After the Super Tuesdays of Romney and McCain (in which they cleared 40 percent of the vote), the party fell in line. It hasn’t done that this time. This time is different. The argument can still be made that most Republicans do not want him to be president, which, if that continues, is exactly what a convention is supposed to settle. Presidential primaries don’t have run-off elections in the case of someone not reaching a majority. They have delegates who hash it out. The people’s champion can still be denied.
Thus, the goal for Trump’s rivals is no longer to win this thing outright, but to block Trump from getting to 1,237 delegates through the primary process. (Get ready to hearing that number a LOT in the coming weeks.) That could change the strategy for candidates moving forward; we can’t rule out the Rubio and Kasich campaigns coordinating where they target their resources (which could foreshadow a more official alliance if this process does reach July). While they do that, Cruz could also focus on the remaining Midwest and Southern states to limit Trump’s delegate totals there.
I know it feels over, but if you squint and tilt your head just right, we can still see our dream come true. (I do not, however, deny that this is wishful thinking.)
Here is the upcoming Republican Primary Schedule, including each contest’s pledged delegate number. (Some of these states donated their three unpledged RNC delegates to the pledged delegate total. Some might still do it.) The following contests take place between this Saturday and next Saturday:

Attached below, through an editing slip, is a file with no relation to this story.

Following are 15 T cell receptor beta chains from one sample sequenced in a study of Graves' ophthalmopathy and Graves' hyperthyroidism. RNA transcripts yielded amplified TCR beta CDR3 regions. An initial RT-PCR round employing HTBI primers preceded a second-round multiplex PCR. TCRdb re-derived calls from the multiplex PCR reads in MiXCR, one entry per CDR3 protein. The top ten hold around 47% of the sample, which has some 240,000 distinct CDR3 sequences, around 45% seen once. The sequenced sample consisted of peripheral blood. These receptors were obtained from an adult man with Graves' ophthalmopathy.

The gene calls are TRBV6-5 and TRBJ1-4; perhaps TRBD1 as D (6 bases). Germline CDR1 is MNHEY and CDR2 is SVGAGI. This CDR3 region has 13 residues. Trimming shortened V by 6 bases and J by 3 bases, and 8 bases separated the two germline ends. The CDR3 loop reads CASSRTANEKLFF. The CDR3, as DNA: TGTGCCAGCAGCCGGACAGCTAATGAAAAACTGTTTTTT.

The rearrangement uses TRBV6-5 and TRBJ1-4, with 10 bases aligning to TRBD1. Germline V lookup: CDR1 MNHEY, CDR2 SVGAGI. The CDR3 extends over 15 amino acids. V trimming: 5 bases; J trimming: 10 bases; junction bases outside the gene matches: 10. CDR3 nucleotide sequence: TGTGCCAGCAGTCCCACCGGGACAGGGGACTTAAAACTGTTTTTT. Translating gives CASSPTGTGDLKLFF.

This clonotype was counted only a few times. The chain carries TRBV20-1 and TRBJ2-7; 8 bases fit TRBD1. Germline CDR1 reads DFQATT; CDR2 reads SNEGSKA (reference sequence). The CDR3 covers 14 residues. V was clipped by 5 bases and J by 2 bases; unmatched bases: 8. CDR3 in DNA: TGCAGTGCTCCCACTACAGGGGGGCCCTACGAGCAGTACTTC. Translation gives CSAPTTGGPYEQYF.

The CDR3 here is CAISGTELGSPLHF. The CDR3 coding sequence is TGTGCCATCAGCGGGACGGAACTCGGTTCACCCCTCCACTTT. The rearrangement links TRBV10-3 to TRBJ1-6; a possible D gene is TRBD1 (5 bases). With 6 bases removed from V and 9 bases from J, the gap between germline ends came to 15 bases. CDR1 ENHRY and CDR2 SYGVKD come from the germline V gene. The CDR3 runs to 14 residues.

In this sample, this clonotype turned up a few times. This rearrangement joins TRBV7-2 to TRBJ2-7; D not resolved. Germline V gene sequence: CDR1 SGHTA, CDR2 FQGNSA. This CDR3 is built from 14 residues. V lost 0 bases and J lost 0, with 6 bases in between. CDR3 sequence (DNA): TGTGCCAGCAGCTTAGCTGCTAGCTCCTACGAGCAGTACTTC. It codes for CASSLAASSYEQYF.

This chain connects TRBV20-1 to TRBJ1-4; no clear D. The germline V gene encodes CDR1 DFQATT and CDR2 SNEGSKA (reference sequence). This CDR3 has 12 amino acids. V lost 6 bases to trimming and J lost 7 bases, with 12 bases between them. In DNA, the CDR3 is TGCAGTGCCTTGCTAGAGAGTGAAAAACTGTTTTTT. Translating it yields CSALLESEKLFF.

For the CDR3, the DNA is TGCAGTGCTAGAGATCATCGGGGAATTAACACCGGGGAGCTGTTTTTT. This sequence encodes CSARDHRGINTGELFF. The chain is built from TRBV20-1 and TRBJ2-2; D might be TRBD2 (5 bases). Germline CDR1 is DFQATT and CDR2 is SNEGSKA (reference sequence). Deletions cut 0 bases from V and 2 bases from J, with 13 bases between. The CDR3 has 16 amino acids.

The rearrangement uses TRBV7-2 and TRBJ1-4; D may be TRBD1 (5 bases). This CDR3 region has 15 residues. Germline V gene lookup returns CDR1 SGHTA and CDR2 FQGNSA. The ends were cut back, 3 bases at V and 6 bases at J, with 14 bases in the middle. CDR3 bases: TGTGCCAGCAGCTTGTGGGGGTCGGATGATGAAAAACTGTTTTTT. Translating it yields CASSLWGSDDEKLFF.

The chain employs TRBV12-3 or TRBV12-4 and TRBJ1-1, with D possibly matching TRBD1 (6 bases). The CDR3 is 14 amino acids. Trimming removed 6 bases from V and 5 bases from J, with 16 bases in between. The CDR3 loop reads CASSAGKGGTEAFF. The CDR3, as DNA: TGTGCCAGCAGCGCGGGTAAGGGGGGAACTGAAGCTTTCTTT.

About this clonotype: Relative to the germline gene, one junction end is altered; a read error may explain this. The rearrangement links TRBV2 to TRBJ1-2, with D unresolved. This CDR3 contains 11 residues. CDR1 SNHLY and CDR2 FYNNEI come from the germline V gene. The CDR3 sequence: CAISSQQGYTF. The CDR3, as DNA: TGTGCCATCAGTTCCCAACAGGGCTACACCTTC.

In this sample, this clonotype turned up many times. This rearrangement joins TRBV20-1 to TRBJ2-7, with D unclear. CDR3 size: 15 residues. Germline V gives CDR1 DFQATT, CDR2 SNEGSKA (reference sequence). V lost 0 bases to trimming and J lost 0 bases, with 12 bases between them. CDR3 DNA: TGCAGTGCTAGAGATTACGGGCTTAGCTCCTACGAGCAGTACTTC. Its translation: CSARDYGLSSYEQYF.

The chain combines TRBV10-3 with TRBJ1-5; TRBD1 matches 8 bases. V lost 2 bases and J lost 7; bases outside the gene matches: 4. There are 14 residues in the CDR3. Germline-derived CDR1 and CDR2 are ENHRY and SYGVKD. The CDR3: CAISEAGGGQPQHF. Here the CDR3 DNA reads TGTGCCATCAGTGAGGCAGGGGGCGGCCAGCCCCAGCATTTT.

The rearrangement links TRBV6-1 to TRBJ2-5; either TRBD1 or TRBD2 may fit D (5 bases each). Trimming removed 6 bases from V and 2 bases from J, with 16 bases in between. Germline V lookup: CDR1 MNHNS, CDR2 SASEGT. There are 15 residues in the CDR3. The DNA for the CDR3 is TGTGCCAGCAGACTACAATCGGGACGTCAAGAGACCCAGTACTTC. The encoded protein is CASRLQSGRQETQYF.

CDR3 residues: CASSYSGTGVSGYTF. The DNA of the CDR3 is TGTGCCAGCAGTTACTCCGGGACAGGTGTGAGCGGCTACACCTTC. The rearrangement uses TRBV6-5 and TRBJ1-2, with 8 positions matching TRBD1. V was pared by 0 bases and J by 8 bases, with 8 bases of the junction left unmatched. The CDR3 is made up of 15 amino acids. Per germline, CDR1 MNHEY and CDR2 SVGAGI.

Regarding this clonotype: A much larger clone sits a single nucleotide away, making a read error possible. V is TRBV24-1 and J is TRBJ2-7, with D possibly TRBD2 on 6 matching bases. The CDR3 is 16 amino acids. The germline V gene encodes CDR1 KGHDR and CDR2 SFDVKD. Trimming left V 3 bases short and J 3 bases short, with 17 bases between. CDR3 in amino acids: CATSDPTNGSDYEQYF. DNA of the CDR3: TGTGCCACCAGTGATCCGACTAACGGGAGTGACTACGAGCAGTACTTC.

|March 5, 2016||Kansas||40|
|March 5, 2016||Kentucky||42|
|March 5, 2016||Louisiana||44|
|March 5, 2016||Maine||23|
|March 6, 2016||Puerto Rico||20|
|March 8, 2016||Hawaii||16|
|March 8, 2016||Idaho||32|
|March 8, 2016||Michigan||59|
|March 8, 2016||Mississippi||37|
|March 12, 2016||Guam||Undetermined (0-9)|
|March 12, 2016||Washington, D.C.||19|
Those are all the states between now and big March 15, seen below:
|March 15, 2016||Florida||99|
|March 15, 2016||Illinois||69|
|March 15, 2016||Missouri||52|
|March 15, 2016||North Carolina||52|
|March 15, 2016||Northern Mariana Islands||9|
|March 15, 2016||Ohio||66|
And that’s when states can start being winner-take-all. If Trump doesn’t dominate . . . beware the Ides of March.
8 thoughts on “Republican Super Tuesday Analysis”
What I’d really like to know is what would happen at a brokered convention, where the establishment will have to choose between two candidates they despise.
They might not have to. If Rubio and Kasich win their home states, pretty soon the two of them combined could rival the others in delegate counts. If Trump is held under 1,237 and we have go to a second ballot at he convention, they could merge their delegate totals, and if enough Cruzers want to beat the Trumpeters, they might desert to push Rubio/Kasich over 50 percent of the delegates.
What I want to know is how the RNC is risk-ranking the chances of a Trump nomination vs a contested convention and what their strategy is?
Here are some scenarios that I’ve drawn up for them, ranging from “plausible but still unlikely” to “extremely unlikely but entertaining.”:
The RNC tries to persuade Romney to run and get on as many Western state ballots as possible.
Can Jeb! be persuaded to get back in just to mess with Trump?
The RNC just accedes the nomination is Trump’s but tries to force him to choose a VP they select, all the while having secretly made a pact with Paul Ryan and Mitch McConnell to impeach the Don as soon as he steps in the Oval Office. (Could be the only way Rubio becomes President).
The contested convention devolves into such chaos that after 47 ballots someone needs to go wake Ben Carson from his nap to tell him he’s the Republican nominee.
Wow, that third option is going to fester.